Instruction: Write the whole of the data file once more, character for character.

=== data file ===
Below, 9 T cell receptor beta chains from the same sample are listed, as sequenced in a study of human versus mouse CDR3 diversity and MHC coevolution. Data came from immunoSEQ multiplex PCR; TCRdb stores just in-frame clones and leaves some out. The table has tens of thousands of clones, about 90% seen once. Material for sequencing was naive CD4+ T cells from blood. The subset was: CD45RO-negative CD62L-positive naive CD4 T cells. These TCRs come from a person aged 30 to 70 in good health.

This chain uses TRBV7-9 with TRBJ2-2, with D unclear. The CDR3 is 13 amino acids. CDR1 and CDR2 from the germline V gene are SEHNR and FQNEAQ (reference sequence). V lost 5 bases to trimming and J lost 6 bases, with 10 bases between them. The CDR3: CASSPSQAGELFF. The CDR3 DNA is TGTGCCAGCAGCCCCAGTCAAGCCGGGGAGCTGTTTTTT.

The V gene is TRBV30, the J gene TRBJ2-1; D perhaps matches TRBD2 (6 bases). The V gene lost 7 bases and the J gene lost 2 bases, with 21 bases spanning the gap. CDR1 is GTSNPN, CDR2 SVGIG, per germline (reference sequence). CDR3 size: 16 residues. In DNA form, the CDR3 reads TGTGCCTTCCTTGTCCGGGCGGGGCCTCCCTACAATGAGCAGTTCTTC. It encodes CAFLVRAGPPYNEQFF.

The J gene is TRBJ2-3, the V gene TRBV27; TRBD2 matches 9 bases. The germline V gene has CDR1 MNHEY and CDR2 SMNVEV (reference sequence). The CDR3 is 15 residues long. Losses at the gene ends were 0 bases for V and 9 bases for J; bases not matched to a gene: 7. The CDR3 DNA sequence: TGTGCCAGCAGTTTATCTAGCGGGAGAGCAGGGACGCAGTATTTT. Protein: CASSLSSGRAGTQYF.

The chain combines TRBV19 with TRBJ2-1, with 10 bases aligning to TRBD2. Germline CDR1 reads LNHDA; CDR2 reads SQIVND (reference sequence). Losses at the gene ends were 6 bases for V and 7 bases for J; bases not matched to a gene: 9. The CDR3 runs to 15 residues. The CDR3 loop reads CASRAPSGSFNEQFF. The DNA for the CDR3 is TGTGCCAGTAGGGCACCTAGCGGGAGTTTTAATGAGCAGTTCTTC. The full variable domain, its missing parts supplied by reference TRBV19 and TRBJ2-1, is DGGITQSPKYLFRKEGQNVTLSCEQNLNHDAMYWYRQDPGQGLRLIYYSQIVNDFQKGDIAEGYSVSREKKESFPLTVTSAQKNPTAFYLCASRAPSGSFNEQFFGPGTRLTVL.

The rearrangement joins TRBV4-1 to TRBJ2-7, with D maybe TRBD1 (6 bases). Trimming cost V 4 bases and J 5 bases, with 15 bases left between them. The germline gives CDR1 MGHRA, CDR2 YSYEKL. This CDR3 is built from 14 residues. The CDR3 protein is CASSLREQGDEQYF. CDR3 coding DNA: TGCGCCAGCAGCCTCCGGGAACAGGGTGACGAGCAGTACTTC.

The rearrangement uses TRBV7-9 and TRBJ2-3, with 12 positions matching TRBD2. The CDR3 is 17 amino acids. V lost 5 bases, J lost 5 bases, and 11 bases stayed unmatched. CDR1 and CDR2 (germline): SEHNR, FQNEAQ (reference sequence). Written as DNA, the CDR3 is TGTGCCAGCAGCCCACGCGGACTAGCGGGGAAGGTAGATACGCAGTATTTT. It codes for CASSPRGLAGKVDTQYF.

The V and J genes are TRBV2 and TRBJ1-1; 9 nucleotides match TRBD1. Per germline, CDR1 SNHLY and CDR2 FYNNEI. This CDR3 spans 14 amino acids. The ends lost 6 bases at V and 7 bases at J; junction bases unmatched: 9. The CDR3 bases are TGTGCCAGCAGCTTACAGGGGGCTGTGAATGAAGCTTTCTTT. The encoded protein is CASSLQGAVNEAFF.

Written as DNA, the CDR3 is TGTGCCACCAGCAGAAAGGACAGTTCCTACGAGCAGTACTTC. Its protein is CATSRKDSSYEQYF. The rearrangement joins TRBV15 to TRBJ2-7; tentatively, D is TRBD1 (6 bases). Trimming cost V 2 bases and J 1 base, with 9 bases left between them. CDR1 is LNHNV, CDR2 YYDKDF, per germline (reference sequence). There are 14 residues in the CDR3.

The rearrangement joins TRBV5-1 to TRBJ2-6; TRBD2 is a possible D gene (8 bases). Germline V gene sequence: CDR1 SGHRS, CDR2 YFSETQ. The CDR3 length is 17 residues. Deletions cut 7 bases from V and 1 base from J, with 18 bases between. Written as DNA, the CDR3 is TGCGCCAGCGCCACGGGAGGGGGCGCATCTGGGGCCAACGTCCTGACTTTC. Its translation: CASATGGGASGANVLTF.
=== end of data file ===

Below, 9 T cell receptor beta chains from the same sample are listed, as sequenced in a study of human versus mouse CDR3 diversity and MHC coevolution. Data came from immunoSEQ multiplex PCR; TCRdb stores just in-frame clones and leaves some out. The table has tens of thousands of clones, about 90% seen once. Material for sequencing was naive CD4+ T cells from blood. The subset was: CD45RO-negative CD62L-positive naive CD4 T cells. These TCRs come from a person aged 30 to 70 in good health.

This chain uses TRBV7-9 with TRBJ2-2, with D unclear. The CDR3 is 13 amino acids. CDR1 and CDR2 from the germline V gene are SEHNR and FQNEAQ (reference sequence). V lost 5 bases to trimming and J lost 6 bases, with 10 bases between them. The CDR3: CASSPSQAGELFF. The CDR3 DNA is TGTGCCAGCAGCCCCAGTCAAGCCGGGGAGCTGTTTTTT.

The V gene is TRBV30, the J gene TRBJ2-1; D perhaps matches TRBD2 (6 bases). The V gene lost 7 bases and the J gene lost 2 bases, with 21 bases spanning the gap. CDR1 is GTSNPN, CDR2 SVGIG, per germline (reference sequence). CDR3 size: 16 residues. In DNA form, the CDR3 reads TGTGCCTTCCTTGTCCGGGCGGGGCCTCCCTACAATGAGCAGTTCTTC. It encodes CAFLVRAGPPYNEQFF.

The J gene is TRBJ2-3, the V gene TRBV27; TRBD2 matches 9 bases. The germline V gene has CDR1 MNHEY and CDR2 SMNVEV (reference sequence). The CDR3 is 15 residues long. Losses at the gene ends were 0 bases for V and 9 bases for J; bases not matched to a gene: 7. The CDR3 DNA sequence: TGTGCCAGCAGTTTATCTAGCGGGAGAGCAGGGACGCAGTATTTT. Protein: CASSLSSGRAGTQYF.

The chain combines TRBV19 with TRBJ2-1, with 10 bases aligning to TRBD2. Germline CDR1 reads LNHDA; CDR2 reads SQIVND (reference sequence). Losses at the gene ends were 6 bases for V and 7 bases for J; bases not matched to a gene: 9. The CDR3 runs to 15 residues. The CDR3 loop reads CASRAPSGSFNEQFF. The DNA for the CDR3 is TGTGCCAGTAGGGCACCTAGCGGGAGTTTTAATGAGCAGTTCTTC. The full variable domain, its missing parts supplied by reference TRBV19 and TRBJ2-1, is DGGITQSPKYLFRKEGQNVTLSCEQNLNHDAMYWYRQDPGQGLRLIYYSQIVNDFQKGDIAEGYSVSREKKESFPLTVTSAQKNPTAFYLCASRAPSGSFNEQFFGPGTRLTVL.

The rearrangement joins TRBV4-1 to TRBJ2-7, with D maybe TRBD1 (6 bases). Trimming cost V 4 bases and J 5 bases, with 15 bases left between them. The germline gives CDR1 MGHRA, CDR2 YSYEKL. This CDR3 is built from 14 residues. The CDR3 protein is CASSLREQGDEQYF. CDR3 coding DNA: TGCGCCAGCAGCCTCCGGGAACAGGGTGACGAGCAGTACTTC.

The rearrangement uses TRBV7-9 and TRBJ2-3, with 12 positions matching TRBD2. The CDR3 is 17 amino acids. V lost 5 bases, J lost 5 bases, and 11 bases stayed unmatched. CDR1 and CDR2 (germline): SEHNR, FQNEAQ (reference sequence). Written as DNA, the CDR3 is TGTGCCAGCAGCCCACGCGGACTAGCGGGGAAGGTAGATACGCAGTATTTT. It codes for CASSPRGLAGKVDTQYF.

The V and J genes are TRBV2 and TRBJ1-1; 9 nucleotides match TRBD1. Per germline, CDR1 SNHLY and CDR2 FYNNEI. This CDR3 spans 14 amino acids. The ends lost 6 bases at V and 7 bases at J; junction bases unmatched: 9. The CDR3 bases are TGTGCCAGCAGCTTACAGGGGGCTGTGAATGAAGCTTTCTTT. The encoded protein is CASSLQGAVNEAFF.

Written as DNA, the CDR3 is TGTGCCACCAGCAGAAAGGACAGTTCCTACGAGCAGTACTTC. Its protein is CATSRKDSSYEQYF. The rearrangement joins TRBV15 to TRBJ2-7; tentatively, D is TRBD1 (6 bases). Trimming cost V 2 bases and J 1 base, with 9 bases left between them. CDR1 is LNHNV, CDR2 YYDKDF, per germline (reference sequence). There are 14 residues in the CDR3.

The rearrangement joins TRBV5-1 to TRBJ2-6; TRBD2 is a possible D gene (8 bases). Germline V gene sequence: CDR1 SGHRS, CDR2 YFSETQ. The CDR3 length is 17 residues. Deletions cut 7 bases from V and 1 base from J, with 18 bases between. Written as DNA, the CDR3 is TGCGCCAGCGCCACGGGAGGGGGCGCATCTGGGGCCAACGTCCTGACTTTC. Its translation: CASATGGGASGANVLTF.